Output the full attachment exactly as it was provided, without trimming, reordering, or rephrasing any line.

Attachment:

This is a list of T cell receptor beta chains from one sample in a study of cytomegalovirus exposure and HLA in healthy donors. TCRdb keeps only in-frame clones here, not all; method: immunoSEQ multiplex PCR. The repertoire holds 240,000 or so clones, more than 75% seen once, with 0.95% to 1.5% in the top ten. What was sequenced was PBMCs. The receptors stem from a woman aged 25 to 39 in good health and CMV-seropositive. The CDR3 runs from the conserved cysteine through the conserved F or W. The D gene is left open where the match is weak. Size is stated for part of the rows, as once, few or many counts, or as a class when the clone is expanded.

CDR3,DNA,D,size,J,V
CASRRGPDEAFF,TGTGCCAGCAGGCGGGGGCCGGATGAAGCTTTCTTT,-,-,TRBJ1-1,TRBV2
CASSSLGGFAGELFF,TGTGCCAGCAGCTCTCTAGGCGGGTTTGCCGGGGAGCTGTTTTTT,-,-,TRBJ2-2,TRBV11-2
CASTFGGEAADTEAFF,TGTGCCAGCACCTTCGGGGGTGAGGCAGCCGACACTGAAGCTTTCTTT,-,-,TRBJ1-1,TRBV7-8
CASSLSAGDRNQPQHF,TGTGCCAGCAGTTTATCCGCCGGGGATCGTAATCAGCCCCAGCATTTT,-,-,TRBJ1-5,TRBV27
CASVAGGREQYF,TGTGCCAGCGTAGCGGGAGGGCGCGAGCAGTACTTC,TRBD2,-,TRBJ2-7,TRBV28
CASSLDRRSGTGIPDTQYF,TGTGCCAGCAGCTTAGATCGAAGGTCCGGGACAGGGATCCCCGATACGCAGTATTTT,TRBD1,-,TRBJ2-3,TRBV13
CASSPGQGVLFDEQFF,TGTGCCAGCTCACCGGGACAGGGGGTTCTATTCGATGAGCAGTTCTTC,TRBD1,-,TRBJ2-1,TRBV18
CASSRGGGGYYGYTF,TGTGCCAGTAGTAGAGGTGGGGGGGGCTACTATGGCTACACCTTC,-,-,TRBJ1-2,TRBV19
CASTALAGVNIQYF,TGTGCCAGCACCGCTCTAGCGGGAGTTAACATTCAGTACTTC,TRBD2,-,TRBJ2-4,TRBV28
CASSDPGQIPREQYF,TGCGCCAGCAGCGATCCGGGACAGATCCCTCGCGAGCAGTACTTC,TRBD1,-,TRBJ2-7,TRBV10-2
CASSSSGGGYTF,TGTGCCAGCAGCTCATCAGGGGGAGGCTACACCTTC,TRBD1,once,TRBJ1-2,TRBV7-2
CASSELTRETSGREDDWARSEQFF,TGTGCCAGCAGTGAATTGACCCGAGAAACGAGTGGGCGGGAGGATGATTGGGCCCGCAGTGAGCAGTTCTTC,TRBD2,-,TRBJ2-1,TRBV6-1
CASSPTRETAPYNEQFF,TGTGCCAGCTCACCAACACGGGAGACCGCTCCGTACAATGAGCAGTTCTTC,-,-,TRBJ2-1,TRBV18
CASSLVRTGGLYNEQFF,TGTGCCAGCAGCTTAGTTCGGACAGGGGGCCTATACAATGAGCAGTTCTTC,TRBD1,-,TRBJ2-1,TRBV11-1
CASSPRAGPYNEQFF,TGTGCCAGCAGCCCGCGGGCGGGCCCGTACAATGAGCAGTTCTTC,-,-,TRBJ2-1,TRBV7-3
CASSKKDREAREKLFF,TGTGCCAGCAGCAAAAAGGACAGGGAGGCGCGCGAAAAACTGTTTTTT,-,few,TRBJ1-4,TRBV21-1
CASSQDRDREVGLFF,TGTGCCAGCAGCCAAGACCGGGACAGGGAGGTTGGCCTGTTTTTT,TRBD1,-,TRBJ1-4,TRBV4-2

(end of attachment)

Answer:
This is a list of T cell receptor beta chains from one sample in a study of cytomegalovirus exposure and HLA in healthy donors. TCRdb keeps only in-frame clones here, not all; method: immunoSEQ multiplex PCR. The repertoire holds 240,000 or so clones, more than 75% seen once, with 0.95% to 1.5% in the top ten. What was sequenced was PBMCs. The receptors stem from a woman aged 25 to 39 in good health and CMV-seropositive. The CDR3 runs from the conserved cysteine through the conserved F or W. The D gene is left open where the match is weak. Size is stated for part of the rows, as once, few or many counts, or as a class when the clone is expanded.

CDR3,DNA,D,size,J,V
CASRRGPDEAFF,TGTGCCAGCAGGCGGGGGCCGGATGAAGCTTTCTTT,-,-,TRBJ1-1,TRBV2
CASSSLGGFAGELFF,TGTGCCAGCAGCTCTCTAGGCGGGTTTGCCGGGGAGCTGTTTTTT,-,-,TRBJ2-2,TRBV11-2
CASTFGGEAADTEAFF,TGTGCCAGCACCTTCGGGGGTGAGGCAGCCGACACTGAAGCTTTCTTT,-,-,TRBJ1-1,TRBV7-8
CASSLSAGDRNQPQHF,TGTGCCAGCAGTTTATCCGCCGGGGATCGTAATCAGCCCCAGCATTTT,-,-,TRBJ1-5,TRBV27
CASVAGGREQYF,TGTGCCAGCGTAGCGGGAGGGCGCGAGCAGTACTTC,TRBD2,-,TRBJ2-7,TRBV28
CASSLDRRSGTGIPDTQYF,TGTGCCAGCAGCTTAGATCGAAGGTCCGGGACAGGGATCCCCGATACGCAGTATTTT,TRBD1,-,TRBJ2-3,TRBV13
CASSPGQGVLFDEQFF,TGTGCCAGCTCACCGGGACAGGGGGTTCTATTCGATGAGCAGTTCTTC,TRBD1,-,TRBJ2-1,TRBV18
CASSRGGGGYYGYTF,TGTGCCAGTAGTAGAGGTGGGGGGGGCTACTATGGCTACACCTTC,-,-,TRBJ1-2,TRBV19
CASTALAGVNIQYF,TGTGCCAGCACCGCTCTAGCGGGAGTTAACATTCAGTACTTC,TRBD2,-,TRBJ2-4,TRBV28
CASSDPGQIPREQYF,TGCGCCAGCAGCGATCCGGGACAGATCCCTCGCGAGCAGTACTTC,TRBD1,-,TRBJ2-7,TRBV10-2
CASSSSGGGYTF,TGTGCCAGCAGCTCATCAGGGGGAGGCTACACCTTC,TRBD1,once,TRBJ1-2,TRBV7-2
CASSELTRETSGREDDWARSEQFF,TGTGCCAGCAGTGAATTGACCCGAGAAACGAGTGGGCGGGAGGATGATTGGGCCCGCAGTGAGCAGTTCTTC,TRBD2,-,TRBJ2-1,TRBV6-1
CASSPTRETAPYNEQFF,TGTGCCAGCTCACCAACACGGGAGACCGCTCCGTACAATGAGCAGTTCTTC,-,-,TRBJ2-1,TRBV18
CASSLVRTGGLYNEQFF,TGTGCCAGCAGCTTAGTTCGGACAGGGGGCCTATACAATGAGCAGTTCTTC,TRBD1,-,TRBJ2-1,TRBV11-1
CASSPRAGPYNEQFF,TGTGCCAGCAGCCCGCGGGCGGGCCCGTACAATGAGCAGTTCTTC,-,-,TRBJ2-1,TRBV7-3
CASSKKDREAREKLFF,TGTGCCAGCAGCAAAAAGGACAGGGAGGCGCGCGAAAAACTGTTTTTT,-,few,TRBJ1-4,TRBV21-1
CASSQDRDREVGLFF,TGTGCCAGCAGCCAAGACCGGGACAGGGAGGTTGGCCTGTTTTTT,TRBD1,-,TRBJ1-4,TRBV4-2